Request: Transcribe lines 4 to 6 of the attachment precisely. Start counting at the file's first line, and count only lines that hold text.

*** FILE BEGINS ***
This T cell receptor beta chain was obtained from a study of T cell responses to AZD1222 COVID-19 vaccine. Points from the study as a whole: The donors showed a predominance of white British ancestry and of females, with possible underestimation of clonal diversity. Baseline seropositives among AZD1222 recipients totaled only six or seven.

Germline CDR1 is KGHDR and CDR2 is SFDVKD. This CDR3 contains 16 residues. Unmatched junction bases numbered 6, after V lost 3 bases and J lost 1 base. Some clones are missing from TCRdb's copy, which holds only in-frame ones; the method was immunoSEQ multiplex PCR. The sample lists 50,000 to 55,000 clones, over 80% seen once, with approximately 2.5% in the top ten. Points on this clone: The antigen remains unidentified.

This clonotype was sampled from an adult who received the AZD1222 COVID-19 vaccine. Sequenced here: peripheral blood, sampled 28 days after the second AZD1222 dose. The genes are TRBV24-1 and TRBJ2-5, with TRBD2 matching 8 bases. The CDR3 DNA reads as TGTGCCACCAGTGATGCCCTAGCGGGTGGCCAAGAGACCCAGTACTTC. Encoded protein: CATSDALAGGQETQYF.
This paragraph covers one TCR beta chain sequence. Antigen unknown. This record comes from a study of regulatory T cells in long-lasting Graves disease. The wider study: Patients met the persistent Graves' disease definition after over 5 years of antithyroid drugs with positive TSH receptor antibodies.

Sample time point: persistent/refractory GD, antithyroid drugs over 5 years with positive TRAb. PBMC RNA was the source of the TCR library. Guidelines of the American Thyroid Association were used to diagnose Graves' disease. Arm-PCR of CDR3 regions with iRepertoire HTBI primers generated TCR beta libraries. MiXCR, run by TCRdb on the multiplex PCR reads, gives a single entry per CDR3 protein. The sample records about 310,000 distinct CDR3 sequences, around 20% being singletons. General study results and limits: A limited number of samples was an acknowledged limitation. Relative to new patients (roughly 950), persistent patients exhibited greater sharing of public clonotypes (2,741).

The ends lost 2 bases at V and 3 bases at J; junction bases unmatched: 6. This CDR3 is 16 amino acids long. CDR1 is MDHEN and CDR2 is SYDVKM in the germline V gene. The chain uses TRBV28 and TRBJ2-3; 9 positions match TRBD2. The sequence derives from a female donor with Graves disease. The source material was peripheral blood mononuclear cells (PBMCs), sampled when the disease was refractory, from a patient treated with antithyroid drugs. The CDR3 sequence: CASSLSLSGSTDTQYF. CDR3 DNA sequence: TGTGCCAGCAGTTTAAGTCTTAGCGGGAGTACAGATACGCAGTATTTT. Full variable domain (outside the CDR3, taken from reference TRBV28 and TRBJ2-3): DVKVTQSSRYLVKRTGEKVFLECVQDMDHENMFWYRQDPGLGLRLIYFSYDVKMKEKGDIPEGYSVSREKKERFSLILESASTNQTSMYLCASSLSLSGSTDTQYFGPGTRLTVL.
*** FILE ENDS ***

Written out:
This paragraph covers one TCR beta chain sequence. Antigen unknown. This record comes from a study of regulatory T cells in long-lasting Graves disease. The wider study: Patients met the persistent Graves' disease definition after over 5 years of antithyroid drugs with positive TSH receptor antibodies.

Sample time point: persistent/refractory GD, antithyroid drugs over 5 years with positive TRAb. PBMC RNA was the source of the TCR library. Guidelines of the American Thyroid Association were used to diagnose Graves' disease. Arm-PCR of CDR3 regions with iRepertoire HTBI primers generated TCR beta libraries. MiXCR, run by TCRdb on the multiplex PCR reads, gives a single entry per CDR3 protein. The sample records about 310,000 distinct CDR3 sequences, around 20% being singletons. General study results and limits: A limited number of samples was an acknowledged limitation. Relative to new patients (roughly 950), persistent patients exhibited greater sharing of public clonotypes (2,741).

The ends lost 2 bases at V and 3 bases at J; junction bases unmatched: 6. This CDR3 is 16 amino acids long. CDR1 is MDHEN and CDR2 is SYDVKM in the germline V gene. The chain uses TRBV28 and TRBJ2-3; 9 positions match TRBD2. The sequence derives from a female donor with Graves disease. The source material was peripheral blood mononuclear cells (PBMCs), sampled when the disease was refractory, from a patient treated with antithyroid drugs. The CDR3 sequence: CASSLSLSGSTDTQYF. CDR3 DNA sequence: TGTGCCAGCAGTTTAAGTCTTAGCGGGAGTACAGATACGCAGTATTTT. Full variable domain (outside the CDR3, taken from reference TRBV28 and TRBJ2-3): DVKVTQSSRYLVKRTGEKVFLECVQDMDHENMFWYRQDPGLGLRLIYFSYDVKMKEKGDIPEGYSVSREKKERFSLILESASTNQTSMYLCASSLSLSGSTDTQYFGPGTRLTVL.